Courts pilot lawyer ID as government proposes separate victims’ entrance


A fast-track scheme to allow lawyers to bypass airport-style security checks has begun at five courts.

The Bar Council has developed an app for barristers to prove their ID, following reports of case delays and excessive searches. Using the My Bar portal, they download a photograph and unique barcode onto their smartphones or tablets, which they present at participating courts. Solicitors can also participate using approved hard copy ID.

Lawyers must register with the courts in advance. Those taking part in the pilot are Brighton Magistrates’ Court, Maidstone Combined Court; Southwark Crown Court, Tameside Magistrates’ Court and Wood Green Crown Court.

Random searches will be carried out during the pilot to make sure the scheme is working as intended, and, if successful, it will be extended nationally and include other professionals.

Justice minister, Lucy Frazer, said: ‘Courts and tribunals are the daily workplace for many trusted legal professionals. This pilot will make it easier for them to simply get on with their job.’

Days after the scheme for lawyers started the Lord Chancellor, David Gauke, announced proposals to have separate entrances for victims and defendants at all new and refurbished magistrates’ and crown court buildings. The plans are part of a package of proposals in a ‘Victims’ Strategy’ and include providing victims of serious incidents with extra support and more explanation of the implications of outcomes, as well as requiring court staff to use a ‘more compassionate’ tone towards them.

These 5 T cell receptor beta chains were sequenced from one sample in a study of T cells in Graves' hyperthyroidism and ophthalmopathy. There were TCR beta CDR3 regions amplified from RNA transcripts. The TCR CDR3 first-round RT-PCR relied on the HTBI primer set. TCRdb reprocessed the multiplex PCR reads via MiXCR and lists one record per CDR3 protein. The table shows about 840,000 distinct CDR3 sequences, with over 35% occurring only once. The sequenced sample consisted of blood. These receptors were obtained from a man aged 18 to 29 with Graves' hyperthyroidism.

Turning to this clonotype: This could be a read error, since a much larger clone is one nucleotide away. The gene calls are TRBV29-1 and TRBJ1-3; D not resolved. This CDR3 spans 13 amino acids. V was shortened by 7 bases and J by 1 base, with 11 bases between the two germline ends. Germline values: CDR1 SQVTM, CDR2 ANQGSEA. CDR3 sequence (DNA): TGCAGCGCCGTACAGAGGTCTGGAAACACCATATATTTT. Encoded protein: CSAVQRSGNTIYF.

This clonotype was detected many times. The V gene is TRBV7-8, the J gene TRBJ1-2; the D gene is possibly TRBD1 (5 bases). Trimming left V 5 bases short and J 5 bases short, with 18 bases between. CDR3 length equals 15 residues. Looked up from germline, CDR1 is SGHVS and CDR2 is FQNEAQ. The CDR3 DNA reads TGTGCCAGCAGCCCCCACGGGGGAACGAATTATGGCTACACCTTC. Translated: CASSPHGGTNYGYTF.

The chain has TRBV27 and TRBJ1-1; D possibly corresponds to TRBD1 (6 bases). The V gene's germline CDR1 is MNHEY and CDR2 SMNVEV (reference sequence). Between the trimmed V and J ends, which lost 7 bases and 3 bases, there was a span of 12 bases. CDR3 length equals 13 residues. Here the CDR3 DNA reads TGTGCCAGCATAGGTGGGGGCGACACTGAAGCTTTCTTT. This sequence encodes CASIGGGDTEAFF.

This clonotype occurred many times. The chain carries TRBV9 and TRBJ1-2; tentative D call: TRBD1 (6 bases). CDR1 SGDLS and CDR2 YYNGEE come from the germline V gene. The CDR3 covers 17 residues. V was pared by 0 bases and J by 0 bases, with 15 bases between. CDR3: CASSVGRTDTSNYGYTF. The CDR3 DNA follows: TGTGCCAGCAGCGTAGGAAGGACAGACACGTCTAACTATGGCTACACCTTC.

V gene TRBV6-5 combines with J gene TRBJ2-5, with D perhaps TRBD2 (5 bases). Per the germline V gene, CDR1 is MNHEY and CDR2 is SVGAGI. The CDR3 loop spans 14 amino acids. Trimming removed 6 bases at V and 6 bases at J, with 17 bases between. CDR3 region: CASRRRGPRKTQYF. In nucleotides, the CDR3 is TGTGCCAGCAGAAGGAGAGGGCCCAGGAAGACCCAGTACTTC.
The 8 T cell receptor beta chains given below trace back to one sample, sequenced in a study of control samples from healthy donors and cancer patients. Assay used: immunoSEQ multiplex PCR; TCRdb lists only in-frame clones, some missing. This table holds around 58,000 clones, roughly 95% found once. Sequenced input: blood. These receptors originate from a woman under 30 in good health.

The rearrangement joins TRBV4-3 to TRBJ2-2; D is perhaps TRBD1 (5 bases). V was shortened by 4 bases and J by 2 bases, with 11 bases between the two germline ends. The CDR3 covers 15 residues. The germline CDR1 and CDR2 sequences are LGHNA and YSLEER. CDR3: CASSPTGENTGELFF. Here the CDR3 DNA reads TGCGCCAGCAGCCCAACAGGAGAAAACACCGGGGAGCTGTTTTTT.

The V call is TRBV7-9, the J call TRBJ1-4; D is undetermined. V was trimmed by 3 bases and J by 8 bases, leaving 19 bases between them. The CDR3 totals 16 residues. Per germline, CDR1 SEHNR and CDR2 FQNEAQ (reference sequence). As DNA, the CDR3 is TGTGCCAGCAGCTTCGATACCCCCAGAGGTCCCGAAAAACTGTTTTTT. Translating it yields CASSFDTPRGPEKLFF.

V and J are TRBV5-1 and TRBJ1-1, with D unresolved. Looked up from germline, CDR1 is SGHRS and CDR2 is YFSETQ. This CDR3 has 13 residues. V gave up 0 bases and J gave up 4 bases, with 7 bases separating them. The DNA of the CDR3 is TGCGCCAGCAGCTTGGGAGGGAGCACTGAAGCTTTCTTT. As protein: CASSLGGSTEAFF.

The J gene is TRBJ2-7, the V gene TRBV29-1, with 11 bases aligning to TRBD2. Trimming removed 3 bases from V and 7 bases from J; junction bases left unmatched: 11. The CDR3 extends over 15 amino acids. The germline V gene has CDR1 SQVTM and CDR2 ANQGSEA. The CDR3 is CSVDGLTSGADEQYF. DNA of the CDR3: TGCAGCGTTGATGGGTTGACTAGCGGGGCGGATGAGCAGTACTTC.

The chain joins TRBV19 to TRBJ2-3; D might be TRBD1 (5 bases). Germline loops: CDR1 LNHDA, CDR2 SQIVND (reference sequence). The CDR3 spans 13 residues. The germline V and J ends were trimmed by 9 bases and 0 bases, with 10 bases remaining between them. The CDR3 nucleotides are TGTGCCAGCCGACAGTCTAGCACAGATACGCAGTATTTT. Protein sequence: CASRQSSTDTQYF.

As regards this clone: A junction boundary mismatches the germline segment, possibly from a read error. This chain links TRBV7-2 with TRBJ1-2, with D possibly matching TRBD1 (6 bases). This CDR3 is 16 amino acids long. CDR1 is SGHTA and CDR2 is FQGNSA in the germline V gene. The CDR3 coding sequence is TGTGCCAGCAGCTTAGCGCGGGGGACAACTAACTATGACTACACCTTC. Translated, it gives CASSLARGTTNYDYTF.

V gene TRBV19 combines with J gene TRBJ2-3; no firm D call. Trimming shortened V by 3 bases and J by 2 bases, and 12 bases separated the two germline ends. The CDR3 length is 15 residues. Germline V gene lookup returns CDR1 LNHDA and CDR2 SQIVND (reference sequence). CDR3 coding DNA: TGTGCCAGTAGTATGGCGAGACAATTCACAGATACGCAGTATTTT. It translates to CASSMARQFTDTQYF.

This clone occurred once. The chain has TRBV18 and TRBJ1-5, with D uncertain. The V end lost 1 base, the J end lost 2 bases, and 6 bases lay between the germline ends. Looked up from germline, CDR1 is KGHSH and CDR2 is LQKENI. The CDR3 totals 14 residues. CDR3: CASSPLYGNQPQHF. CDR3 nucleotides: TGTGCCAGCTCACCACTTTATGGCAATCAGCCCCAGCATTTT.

* Meanwhile, the Criminal Appeal Office announced that it has opened a facility to enable advocates to have a 15-minute video conference with appellants in custody prior to their hearing, as well as a short post-hearing conference. They will take place in a special booth and advocates will be notified of their booth and timeslot in a published list.

The facilities replace the conferences that used to take place in the cells in the Royal Courts of Justice and recognise that most appellants in the Court of Appeal now appear by video link.

In addition, as a result of changes to the Criminal Procedure Rules and the Practice Direction, from 1 October barristers should lodge appeal notices in respect of conviction, sentence and confiscation orders directly with the Criminal Appeal Office and not the crown court. This has been introduced to simplify the process of lodging an appeal and reduce delays.

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